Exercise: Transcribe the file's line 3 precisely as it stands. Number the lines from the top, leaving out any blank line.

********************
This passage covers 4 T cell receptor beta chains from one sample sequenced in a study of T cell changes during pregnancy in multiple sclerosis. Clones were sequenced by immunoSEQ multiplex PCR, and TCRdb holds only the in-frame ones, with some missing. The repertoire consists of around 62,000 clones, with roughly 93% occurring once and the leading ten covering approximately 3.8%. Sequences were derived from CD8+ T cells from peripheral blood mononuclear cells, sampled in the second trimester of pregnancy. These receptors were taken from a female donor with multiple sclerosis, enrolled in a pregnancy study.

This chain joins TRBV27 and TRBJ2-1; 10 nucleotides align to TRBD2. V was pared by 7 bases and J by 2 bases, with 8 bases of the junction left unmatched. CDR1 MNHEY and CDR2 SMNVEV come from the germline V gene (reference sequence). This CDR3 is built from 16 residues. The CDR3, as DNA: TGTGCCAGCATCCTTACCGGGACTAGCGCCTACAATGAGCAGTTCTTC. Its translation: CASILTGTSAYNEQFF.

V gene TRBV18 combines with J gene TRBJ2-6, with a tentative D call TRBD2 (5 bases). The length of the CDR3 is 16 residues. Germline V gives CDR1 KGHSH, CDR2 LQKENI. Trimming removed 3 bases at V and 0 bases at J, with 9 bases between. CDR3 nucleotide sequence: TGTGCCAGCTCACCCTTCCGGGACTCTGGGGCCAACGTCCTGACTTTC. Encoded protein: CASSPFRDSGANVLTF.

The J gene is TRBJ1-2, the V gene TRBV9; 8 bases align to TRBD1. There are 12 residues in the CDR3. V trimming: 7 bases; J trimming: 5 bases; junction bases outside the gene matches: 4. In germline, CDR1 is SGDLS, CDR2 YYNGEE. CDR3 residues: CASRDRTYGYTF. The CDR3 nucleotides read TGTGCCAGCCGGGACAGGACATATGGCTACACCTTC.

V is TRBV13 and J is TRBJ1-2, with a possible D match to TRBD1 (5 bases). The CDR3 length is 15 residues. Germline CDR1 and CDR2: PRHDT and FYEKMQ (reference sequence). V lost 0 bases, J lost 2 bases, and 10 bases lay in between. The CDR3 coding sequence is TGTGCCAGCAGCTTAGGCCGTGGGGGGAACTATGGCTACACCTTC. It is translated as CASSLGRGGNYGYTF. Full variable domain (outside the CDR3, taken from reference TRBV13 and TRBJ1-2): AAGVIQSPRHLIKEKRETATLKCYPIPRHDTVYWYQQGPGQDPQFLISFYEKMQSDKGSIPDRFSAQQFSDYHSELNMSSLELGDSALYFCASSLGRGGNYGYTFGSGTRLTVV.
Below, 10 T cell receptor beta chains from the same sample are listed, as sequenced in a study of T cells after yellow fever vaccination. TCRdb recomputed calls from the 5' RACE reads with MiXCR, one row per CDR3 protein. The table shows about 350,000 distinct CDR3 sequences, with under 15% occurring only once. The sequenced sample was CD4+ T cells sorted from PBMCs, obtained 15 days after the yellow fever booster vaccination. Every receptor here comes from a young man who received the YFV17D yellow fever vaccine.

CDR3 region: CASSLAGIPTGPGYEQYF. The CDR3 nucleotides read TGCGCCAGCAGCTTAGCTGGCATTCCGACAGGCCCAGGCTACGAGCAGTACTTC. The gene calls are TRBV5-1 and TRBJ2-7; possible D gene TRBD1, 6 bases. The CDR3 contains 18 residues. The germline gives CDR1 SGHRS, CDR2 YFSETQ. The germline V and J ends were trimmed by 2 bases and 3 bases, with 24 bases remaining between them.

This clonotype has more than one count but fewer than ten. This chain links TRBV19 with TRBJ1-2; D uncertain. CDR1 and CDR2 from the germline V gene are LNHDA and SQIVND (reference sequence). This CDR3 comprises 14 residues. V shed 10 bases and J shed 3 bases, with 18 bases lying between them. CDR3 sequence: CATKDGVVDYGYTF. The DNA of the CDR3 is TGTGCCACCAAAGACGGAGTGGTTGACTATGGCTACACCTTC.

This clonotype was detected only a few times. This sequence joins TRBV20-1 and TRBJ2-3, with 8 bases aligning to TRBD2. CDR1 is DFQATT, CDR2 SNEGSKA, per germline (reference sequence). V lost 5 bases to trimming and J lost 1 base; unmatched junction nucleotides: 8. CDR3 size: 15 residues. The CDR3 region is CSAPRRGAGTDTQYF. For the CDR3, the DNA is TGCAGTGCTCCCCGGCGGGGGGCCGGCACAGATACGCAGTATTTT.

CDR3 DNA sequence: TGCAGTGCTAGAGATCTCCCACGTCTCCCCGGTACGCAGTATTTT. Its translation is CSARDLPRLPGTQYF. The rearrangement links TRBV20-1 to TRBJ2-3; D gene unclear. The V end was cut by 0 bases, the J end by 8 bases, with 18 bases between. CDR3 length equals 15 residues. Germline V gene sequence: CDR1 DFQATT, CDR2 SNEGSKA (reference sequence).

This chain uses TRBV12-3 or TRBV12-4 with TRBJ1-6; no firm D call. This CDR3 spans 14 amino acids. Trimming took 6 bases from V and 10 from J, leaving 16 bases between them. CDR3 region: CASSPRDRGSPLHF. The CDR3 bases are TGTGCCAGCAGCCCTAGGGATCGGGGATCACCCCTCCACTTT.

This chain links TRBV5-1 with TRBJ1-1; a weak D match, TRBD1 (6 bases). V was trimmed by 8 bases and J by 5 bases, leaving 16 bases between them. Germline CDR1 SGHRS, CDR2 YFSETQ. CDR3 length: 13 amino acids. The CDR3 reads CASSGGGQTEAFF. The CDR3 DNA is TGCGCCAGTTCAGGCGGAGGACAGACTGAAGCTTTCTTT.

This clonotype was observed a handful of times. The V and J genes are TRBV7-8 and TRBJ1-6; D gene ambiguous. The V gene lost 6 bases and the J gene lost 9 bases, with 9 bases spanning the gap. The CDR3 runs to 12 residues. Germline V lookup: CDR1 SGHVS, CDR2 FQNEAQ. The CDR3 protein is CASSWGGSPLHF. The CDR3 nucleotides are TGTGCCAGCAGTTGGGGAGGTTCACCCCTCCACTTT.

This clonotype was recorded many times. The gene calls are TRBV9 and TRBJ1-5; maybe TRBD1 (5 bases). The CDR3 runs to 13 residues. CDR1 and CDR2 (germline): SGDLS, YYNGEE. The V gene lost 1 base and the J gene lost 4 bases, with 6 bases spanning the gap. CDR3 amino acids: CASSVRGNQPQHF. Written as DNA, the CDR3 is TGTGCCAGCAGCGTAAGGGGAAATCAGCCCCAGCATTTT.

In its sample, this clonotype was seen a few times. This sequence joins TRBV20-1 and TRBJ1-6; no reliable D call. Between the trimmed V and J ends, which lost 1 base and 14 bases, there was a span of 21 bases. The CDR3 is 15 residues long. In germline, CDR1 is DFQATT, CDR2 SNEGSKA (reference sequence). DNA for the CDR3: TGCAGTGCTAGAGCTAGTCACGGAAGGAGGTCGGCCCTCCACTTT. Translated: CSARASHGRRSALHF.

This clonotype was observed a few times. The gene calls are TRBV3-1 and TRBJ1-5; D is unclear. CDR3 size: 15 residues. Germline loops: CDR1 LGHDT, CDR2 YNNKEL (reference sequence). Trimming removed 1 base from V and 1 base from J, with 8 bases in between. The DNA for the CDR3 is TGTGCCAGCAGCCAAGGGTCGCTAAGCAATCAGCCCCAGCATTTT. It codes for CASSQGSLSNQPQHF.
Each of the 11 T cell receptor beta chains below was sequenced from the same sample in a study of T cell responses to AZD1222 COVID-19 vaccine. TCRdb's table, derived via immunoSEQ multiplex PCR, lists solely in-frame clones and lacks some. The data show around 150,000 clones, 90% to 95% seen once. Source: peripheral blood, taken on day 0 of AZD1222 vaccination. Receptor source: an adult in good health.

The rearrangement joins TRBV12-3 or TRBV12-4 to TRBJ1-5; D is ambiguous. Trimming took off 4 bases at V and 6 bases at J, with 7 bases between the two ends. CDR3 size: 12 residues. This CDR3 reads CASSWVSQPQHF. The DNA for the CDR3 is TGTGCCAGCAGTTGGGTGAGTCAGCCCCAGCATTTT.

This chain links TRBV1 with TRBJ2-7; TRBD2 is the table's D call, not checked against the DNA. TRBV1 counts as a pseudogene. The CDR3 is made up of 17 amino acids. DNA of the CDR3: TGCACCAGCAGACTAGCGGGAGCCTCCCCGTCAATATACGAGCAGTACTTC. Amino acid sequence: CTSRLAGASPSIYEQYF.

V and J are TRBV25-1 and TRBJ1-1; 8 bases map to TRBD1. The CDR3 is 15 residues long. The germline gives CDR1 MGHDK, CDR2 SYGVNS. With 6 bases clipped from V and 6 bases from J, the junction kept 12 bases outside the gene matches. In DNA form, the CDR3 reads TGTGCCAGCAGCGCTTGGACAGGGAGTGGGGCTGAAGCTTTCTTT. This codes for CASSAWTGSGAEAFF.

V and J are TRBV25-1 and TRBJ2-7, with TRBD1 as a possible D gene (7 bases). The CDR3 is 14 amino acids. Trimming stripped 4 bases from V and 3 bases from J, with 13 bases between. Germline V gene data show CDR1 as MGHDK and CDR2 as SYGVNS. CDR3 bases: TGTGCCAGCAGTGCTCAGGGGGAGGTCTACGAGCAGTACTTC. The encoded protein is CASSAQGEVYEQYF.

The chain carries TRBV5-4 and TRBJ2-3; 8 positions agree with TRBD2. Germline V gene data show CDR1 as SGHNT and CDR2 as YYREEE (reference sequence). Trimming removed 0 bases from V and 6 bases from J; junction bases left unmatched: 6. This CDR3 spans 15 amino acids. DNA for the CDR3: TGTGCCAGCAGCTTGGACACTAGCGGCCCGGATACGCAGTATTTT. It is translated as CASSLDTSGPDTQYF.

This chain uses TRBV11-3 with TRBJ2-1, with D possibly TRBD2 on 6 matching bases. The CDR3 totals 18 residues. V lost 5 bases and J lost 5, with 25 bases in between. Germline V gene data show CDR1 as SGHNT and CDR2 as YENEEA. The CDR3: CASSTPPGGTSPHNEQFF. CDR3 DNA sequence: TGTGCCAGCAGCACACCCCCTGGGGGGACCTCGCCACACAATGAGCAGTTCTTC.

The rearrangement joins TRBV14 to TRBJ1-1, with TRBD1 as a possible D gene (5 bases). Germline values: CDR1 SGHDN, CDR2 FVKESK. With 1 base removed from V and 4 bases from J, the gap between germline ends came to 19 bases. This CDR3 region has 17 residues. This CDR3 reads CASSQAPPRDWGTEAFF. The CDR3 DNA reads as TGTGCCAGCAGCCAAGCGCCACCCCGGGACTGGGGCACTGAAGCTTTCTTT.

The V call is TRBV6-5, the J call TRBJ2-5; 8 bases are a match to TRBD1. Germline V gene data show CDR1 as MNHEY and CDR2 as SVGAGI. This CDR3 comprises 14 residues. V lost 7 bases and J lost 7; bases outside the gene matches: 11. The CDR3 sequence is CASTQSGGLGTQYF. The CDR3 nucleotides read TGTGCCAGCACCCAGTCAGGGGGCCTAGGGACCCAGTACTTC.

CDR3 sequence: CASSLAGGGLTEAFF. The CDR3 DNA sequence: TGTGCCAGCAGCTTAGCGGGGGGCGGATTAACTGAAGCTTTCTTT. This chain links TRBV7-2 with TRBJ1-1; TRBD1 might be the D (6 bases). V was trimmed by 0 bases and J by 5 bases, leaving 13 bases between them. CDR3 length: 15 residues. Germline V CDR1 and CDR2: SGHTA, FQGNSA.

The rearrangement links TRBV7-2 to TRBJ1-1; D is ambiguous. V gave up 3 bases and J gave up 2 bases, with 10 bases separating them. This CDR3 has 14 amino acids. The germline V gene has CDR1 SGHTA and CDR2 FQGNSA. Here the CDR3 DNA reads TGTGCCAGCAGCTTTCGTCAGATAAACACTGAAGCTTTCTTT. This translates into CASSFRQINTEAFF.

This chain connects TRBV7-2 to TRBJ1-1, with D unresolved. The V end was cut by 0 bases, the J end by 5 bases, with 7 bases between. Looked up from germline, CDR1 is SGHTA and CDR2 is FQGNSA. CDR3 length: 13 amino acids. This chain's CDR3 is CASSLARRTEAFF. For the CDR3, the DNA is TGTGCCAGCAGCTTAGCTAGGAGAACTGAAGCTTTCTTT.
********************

V gene TRBV18 combines with J gene TRBJ2-6, with a tentative D call TRBD2 (5 bases). The length of the CDR3 is 16 residues. Germline V gives CDR1 KGHSH, CDR2 LQKENI. Trimming removed 3 bases at V and 0 bases at J, with 9 bases between. CDR3 nucleotide sequence: TGTGCCAGCTCACCCTTCCGGGACTCTGGGGCCAACGTCCTGACTTTC. Encoded protein: CASSPFRDSGANVLTF.